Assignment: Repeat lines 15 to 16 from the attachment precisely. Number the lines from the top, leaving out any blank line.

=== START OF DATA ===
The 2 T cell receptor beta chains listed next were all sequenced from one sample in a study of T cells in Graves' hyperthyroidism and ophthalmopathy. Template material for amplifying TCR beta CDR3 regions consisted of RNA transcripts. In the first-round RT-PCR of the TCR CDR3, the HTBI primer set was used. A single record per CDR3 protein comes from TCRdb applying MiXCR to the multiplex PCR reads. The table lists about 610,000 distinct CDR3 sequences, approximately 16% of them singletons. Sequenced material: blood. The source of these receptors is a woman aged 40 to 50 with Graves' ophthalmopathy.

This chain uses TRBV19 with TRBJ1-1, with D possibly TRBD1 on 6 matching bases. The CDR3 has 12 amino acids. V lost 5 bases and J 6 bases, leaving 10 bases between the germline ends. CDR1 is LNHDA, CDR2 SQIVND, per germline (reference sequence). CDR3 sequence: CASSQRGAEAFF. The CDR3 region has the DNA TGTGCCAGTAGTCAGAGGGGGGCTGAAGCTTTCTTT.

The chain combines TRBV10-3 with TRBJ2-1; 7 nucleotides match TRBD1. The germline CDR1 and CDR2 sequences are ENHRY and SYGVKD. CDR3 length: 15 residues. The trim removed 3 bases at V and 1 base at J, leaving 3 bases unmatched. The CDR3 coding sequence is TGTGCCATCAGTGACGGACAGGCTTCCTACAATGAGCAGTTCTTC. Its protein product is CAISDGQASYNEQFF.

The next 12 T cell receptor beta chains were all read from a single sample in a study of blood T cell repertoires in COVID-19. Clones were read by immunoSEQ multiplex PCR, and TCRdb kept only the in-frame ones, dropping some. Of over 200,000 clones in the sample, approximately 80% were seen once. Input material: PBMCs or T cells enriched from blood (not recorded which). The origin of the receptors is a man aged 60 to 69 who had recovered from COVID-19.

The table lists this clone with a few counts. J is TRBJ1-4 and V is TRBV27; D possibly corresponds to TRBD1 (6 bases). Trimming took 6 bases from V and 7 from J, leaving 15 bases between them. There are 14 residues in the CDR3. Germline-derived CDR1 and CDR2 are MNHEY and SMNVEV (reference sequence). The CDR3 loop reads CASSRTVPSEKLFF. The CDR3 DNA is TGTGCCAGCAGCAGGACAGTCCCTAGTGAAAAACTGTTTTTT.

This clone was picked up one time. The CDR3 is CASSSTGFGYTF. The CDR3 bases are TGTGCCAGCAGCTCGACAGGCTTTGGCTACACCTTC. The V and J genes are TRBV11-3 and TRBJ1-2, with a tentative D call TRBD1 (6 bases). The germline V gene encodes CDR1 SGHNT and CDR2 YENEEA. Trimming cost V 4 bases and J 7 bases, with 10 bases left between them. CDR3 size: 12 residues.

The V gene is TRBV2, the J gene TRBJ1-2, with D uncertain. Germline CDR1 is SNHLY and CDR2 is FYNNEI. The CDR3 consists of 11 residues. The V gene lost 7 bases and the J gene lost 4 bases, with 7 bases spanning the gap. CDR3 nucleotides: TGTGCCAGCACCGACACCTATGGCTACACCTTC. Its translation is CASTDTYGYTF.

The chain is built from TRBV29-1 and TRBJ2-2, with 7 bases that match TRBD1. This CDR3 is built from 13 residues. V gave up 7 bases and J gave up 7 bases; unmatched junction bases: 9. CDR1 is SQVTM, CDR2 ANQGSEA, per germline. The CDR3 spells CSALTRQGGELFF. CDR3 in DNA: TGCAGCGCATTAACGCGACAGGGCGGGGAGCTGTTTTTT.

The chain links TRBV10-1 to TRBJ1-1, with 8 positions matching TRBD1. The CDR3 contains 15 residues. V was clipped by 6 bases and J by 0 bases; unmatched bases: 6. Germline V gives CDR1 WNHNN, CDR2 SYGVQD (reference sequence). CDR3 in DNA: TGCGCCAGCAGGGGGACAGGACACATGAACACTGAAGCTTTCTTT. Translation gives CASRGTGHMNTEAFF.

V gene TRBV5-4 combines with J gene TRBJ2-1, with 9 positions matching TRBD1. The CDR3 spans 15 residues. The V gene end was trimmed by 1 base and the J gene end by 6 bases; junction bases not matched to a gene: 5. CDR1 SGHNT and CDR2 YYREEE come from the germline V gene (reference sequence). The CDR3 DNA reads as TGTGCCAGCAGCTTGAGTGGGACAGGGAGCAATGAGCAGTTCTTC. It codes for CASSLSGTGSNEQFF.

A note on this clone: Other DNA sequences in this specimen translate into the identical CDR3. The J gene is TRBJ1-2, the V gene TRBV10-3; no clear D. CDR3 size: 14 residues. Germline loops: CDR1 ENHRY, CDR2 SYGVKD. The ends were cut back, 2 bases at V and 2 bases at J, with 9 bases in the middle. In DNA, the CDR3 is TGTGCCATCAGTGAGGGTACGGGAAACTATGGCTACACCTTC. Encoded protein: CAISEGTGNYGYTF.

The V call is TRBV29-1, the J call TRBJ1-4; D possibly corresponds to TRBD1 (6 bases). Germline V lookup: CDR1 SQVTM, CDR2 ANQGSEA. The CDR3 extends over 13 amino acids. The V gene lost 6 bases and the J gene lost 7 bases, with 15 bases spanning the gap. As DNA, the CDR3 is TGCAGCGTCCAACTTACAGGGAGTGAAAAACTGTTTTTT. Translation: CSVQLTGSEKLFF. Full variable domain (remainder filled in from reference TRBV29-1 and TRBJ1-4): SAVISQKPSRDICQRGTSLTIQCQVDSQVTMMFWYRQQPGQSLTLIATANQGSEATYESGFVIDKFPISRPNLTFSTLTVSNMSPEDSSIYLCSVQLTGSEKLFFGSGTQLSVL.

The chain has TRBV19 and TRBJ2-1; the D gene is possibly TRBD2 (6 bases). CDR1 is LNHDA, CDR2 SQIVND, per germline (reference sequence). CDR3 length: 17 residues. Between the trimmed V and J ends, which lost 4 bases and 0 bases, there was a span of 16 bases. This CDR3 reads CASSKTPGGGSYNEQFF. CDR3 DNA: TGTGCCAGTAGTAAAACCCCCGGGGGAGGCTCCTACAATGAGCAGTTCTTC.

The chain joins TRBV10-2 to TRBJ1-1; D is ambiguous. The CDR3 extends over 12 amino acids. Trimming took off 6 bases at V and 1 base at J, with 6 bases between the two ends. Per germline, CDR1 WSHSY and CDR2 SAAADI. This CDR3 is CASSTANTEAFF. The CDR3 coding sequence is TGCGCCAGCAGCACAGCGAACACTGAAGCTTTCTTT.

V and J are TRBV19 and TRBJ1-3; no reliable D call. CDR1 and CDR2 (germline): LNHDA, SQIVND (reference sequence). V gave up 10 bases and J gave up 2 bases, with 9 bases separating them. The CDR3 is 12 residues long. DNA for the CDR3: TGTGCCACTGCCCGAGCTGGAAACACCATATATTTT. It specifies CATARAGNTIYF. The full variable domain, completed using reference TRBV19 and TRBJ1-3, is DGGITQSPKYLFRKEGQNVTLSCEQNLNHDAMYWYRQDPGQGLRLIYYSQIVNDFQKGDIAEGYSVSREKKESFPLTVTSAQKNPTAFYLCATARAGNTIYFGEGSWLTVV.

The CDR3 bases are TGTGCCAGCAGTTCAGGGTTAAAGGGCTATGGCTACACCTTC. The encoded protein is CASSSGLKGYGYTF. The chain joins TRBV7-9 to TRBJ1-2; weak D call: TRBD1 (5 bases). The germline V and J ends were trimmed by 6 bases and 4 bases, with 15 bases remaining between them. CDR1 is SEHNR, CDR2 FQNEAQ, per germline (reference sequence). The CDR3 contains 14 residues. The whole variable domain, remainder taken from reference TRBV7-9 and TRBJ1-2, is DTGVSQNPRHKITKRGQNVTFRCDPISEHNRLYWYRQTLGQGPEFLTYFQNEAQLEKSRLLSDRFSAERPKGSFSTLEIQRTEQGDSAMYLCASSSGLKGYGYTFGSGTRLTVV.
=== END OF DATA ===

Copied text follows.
V and J are TRBV19 and TRBJ1-3; no reliable D call. CDR1 and CDR2 (germline): LNHDA, SQIVND (reference sequence). V gave up 10 bases and J gave up 2 bases, with 9 bases separating them. The CDR3 is 12 residues long. DNA for the CDR3: TGTGCCACTGCCCGAGCTGGAAACACCATATATTTT. It specifies CATARAGNTIYF. The full variable domain, completed using reference TRBV19 and TRBJ1-3, is DGGITQSPKYLFRKEGQNVTLSCEQNLNHDAMYWYRQDPGQGLRLIYYSQIVNDFQKGDIAEGYSVSREKKESFPLTVTSAQKNPTAFYLCATARAGNTIYFGEGSWLTVV.

The CDR3 bases are TGTGCCAGCAGTTCAGGGTTAAAGGGCTATGGCTACACCTTC. The encoded protein is CASSSGLKGYGYTF. The chain joins TRBV7-9 to TRBJ1-2; weak D call: TRBD1 (5 bases). The germline V and J ends were trimmed by 6 bases and 4 bases, with 15 bases remaining between them. CDR1 is SEHNR, CDR2 FQNEAQ, per germline (reference sequence). The CDR3 contains 14 residues. The whole variable domain, remainder taken from reference TRBV7-9 and TRBJ1-2, is DTGVSQNPRHKITKRGQNVTFRCDPISEHNRLYWYRQTLGQGPEFLTYFQNEAQLEKSRLLSDRFSAERPKGSFSTLEIQRTEQGDSAMYLCASSSGLKGYGYTFGSGTRLTVV.